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Jude the Obscure CD-ROM – Audiobook, 1 Dec 1998


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Product details

  • CD-ROM: 1 pages
  • Publisher: Blackstone Audiobooks; MP3 Una edition (1 Dec. 1998)
  • Language: English
  • ISBN-10: 1433254107
  • ISBN-13: 978-1433254109
  • Product Dimensions: 1.3 x 14 x 19.7 cm
  • Average Customer Review: 4.1 out of 5 stars  See all reviews (75 customer reviews)

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Review

"Excellent text, appropriate aids (intro, notes), and an incredible price. This is an impressive bargain."--Robert Beckett, Southwest Missouri State University"Ingham's introduction, editing, and explanatory notes are unusually balanced, sound, and helpful in understanding this pivotal Victorian novel."--Frances Mayhew Rippy, Ball State University --This text refers to an out of print or unavailable edition of this title.

Book Description

The classic novel, read by Michael Pennington --This text refers to an out of print or unavailable edition of this title.

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Customer Reviews

4.1 out of 5 stars

Most Helpful Customer Reviews

4 of 4 people found the following review helpful By Douglas Kemp on 17 Nov. 2014
Format: Paperback
The plot has been so much rehearsed and summarised that I do not think there is a requirement to repeat this once more. So, just a few thoughts on the novel. I have read much Hardy over the years, though hitherto had not got around to this – possibly somewhat put off by its reputation for unremitting gloom.
It is a well written and powerful story. For late nineteenth century, certainly candid in its discussion of society’s stultifying sexuality and matrimonial arrangements, thus its reputation when first published as considered, by some, to be an immoral work. The four main characters – Jude Fawley, Sue Bridehead, Phillotson and Arabella all have a combination of frustrating and sympathy-inducing characteristics; there are no real unreconstructed evil monsters in the quartet, and even though Arabella is a selfish and cunning minx, the reader does not feel entirely lacking in empathy with her and the situations she finds herself in.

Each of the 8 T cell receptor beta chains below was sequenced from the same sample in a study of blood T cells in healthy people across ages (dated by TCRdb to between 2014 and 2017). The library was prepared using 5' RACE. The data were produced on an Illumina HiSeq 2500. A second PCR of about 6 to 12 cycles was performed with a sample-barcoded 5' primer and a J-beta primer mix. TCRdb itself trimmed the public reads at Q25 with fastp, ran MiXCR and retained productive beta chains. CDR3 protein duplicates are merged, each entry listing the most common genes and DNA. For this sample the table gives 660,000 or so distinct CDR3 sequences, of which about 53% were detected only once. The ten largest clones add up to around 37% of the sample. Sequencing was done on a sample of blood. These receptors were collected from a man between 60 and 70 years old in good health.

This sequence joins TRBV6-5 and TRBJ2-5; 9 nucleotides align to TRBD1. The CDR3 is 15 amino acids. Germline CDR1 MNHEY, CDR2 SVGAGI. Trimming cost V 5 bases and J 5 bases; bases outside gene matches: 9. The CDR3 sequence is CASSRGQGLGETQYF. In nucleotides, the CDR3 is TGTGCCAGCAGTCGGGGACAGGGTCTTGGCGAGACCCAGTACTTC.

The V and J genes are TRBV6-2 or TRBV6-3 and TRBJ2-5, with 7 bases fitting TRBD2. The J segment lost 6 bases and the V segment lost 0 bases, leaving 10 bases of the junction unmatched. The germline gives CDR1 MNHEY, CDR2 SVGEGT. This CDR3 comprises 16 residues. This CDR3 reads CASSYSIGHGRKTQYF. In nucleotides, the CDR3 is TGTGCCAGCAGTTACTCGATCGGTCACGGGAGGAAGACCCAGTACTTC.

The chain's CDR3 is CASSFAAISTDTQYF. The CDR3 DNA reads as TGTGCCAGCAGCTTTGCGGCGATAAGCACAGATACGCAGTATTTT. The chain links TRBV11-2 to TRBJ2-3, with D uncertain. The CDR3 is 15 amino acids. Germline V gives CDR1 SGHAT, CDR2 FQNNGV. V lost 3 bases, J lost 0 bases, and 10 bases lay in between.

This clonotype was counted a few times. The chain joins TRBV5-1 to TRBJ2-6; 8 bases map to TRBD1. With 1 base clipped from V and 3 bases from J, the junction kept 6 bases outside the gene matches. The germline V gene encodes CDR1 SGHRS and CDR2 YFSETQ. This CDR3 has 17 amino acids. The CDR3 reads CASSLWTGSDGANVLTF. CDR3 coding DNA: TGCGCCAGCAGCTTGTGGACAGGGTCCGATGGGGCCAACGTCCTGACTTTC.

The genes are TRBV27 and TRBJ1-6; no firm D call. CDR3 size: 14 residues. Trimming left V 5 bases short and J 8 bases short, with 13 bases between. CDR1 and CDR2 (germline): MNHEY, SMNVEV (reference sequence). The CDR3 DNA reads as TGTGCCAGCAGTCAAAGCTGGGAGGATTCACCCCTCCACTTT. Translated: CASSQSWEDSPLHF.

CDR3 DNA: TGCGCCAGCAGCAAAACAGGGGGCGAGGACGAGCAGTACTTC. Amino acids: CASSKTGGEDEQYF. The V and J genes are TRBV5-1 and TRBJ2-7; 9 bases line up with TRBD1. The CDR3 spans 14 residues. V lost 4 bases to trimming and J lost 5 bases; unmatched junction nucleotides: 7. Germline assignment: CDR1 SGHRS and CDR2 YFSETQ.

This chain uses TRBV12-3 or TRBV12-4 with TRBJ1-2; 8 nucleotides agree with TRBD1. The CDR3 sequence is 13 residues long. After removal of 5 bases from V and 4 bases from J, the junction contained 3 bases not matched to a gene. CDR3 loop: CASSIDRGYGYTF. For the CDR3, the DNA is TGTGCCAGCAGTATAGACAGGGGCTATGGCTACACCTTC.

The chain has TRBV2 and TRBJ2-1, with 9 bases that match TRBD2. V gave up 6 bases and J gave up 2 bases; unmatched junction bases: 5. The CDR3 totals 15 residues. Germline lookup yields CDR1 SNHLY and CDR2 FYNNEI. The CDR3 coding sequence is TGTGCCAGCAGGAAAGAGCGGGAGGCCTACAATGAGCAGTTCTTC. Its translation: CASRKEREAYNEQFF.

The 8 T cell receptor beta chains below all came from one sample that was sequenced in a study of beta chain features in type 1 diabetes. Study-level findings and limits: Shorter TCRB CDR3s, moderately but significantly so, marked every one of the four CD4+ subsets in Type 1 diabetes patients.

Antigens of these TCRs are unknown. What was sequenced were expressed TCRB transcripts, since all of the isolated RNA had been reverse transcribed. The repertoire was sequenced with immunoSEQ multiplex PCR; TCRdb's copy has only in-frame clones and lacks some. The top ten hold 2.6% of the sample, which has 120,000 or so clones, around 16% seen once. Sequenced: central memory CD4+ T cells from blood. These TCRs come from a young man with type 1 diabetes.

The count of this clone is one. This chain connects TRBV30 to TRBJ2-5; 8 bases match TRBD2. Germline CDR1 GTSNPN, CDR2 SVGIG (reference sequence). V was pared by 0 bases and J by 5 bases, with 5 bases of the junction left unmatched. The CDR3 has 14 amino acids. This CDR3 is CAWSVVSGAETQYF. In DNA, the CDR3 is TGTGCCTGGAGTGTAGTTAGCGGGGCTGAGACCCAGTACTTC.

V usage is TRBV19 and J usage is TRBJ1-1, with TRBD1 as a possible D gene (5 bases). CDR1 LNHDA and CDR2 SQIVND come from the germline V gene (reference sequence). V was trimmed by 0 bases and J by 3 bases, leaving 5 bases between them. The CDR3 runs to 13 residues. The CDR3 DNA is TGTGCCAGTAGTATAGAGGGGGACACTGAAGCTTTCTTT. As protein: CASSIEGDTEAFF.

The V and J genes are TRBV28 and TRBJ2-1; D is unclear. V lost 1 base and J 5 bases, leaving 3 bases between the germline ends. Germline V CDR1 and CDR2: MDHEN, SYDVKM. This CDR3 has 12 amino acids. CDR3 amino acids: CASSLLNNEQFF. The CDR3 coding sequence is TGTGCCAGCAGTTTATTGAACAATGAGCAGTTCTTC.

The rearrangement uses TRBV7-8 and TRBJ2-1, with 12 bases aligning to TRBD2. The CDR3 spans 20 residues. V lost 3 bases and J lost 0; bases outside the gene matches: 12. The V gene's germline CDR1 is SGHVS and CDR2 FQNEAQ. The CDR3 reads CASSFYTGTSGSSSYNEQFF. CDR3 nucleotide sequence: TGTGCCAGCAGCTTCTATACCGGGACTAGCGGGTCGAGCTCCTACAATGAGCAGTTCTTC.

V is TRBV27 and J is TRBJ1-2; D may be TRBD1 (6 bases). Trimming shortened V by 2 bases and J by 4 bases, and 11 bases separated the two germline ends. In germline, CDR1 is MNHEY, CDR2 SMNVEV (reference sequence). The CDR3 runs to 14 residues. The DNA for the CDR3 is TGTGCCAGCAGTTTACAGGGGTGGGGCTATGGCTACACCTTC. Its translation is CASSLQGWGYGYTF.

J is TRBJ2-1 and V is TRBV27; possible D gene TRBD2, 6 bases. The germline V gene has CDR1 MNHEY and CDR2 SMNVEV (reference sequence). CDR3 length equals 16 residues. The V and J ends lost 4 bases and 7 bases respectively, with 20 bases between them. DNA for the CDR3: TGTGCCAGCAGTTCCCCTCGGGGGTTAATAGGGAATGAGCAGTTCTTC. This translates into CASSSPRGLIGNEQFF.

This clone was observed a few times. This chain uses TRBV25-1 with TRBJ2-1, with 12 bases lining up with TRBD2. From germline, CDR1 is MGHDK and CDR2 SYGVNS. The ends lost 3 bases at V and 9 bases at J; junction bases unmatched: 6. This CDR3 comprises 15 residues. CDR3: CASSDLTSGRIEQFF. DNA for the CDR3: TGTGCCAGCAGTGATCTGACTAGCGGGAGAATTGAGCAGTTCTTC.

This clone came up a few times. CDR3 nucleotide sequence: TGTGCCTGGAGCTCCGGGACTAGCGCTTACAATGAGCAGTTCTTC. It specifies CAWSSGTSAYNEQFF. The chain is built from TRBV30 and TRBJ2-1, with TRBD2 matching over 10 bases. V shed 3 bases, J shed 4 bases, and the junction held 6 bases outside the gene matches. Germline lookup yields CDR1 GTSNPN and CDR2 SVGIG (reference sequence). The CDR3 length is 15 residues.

The overall theme is very much the typical Hardy one whereby characters are battered around by force of circumstance and the utter unpredictability of nature and the universe. There is little they can do about it, except struggle to do they best they can and accept that there is no overall plan to life and no directing deity to provide a rationale or strategy for the suffering that poor folk in the late nineteenth century Wessex experienced.
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30 of 33 people found the following review helpful By J. SCARROTT on 31 July 2006
Format: Paperback
When I received this book for Christmas last year, I looked at it and wondered if I would ever read it. Fortunately, I decided to about a month ago and did not regret it. It was a real hard-hitting read;don't be fooled by the blurb which sort of suggests it is a romantic sweet book as it is more powerful than that. It was one of few books that I can honestly say, when finished, left me with a shocked almost sad look on my face(and thats saying something as Iam an avid reader and not much hits me that much). The ending is completely unexpected which keeps you hooked. I highly recommend it.
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29 of 33 people found the following review helpful By Eugene Onegin TOP 500 REVIEWERVINE VOICE on 7 Mar. 2007
Format: Paperback